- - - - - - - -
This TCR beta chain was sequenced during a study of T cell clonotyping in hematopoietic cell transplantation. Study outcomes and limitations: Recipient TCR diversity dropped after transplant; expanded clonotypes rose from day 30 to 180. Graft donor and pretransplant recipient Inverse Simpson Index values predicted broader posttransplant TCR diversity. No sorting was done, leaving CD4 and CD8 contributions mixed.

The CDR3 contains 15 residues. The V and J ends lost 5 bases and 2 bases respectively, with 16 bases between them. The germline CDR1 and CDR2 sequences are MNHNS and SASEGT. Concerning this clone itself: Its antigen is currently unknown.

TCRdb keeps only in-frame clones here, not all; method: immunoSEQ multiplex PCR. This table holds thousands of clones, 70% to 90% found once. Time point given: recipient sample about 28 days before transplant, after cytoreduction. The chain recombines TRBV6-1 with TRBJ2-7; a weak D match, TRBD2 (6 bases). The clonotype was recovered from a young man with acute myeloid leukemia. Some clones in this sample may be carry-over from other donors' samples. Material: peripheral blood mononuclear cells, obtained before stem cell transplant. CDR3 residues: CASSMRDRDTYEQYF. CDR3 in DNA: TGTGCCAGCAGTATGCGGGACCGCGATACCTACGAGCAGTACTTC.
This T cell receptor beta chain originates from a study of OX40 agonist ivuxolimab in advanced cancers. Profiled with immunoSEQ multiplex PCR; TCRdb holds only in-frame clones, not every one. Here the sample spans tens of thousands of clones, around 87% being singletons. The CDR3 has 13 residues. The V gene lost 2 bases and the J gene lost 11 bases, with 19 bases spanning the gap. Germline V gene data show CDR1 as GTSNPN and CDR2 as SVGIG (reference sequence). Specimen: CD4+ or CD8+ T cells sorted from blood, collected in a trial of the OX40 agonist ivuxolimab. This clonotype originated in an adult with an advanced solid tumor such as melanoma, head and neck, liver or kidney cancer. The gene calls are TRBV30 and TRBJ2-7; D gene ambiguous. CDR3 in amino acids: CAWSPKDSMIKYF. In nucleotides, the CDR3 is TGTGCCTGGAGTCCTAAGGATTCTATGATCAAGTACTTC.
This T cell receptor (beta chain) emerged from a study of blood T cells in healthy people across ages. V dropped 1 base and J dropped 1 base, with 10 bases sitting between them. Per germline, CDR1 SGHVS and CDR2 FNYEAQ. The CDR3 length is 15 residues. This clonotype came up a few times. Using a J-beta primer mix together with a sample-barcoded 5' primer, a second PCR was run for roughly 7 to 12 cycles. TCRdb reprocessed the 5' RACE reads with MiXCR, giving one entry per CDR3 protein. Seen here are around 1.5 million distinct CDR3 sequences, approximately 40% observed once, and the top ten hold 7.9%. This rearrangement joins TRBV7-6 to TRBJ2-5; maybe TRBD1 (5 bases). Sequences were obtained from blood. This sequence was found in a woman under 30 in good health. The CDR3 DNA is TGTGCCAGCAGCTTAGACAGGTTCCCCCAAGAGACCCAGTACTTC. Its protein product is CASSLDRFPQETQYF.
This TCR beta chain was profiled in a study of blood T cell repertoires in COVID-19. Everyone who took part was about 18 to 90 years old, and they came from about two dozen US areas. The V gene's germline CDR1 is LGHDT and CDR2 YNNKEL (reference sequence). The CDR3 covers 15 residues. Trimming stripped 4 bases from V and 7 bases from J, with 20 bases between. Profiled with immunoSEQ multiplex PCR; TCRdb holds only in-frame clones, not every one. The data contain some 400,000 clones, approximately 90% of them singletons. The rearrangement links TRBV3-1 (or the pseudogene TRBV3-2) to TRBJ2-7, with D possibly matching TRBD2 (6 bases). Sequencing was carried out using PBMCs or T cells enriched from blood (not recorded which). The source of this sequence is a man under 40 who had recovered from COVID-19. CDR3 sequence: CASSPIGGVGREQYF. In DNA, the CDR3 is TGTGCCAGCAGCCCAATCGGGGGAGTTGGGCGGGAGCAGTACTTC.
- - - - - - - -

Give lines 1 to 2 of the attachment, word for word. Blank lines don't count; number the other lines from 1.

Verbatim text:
This TCR beta chain was sequenced during a study of T cell clonotyping in hematopoietic cell transplantation. Study outcomes and limitations: Recipient TCR diversity dropped after transplant; expanded clonotypes rose from day 30 to 180. Graft donor and pretransplant recipient Inverse Simpson Index values predicted broader posttransplant TCR diversity. No sorting was done, leaving CD4 and CD8 contributions mixed.

The CDR3 contains 15 residues. The V and J ends lost 5 bases and 2 bases respectively, with 16 bases between them. The germline CDR1 and CDR2 sequences are MNHNS and SASEGT. Concerning this clone itself: Its antigen is currently unknown.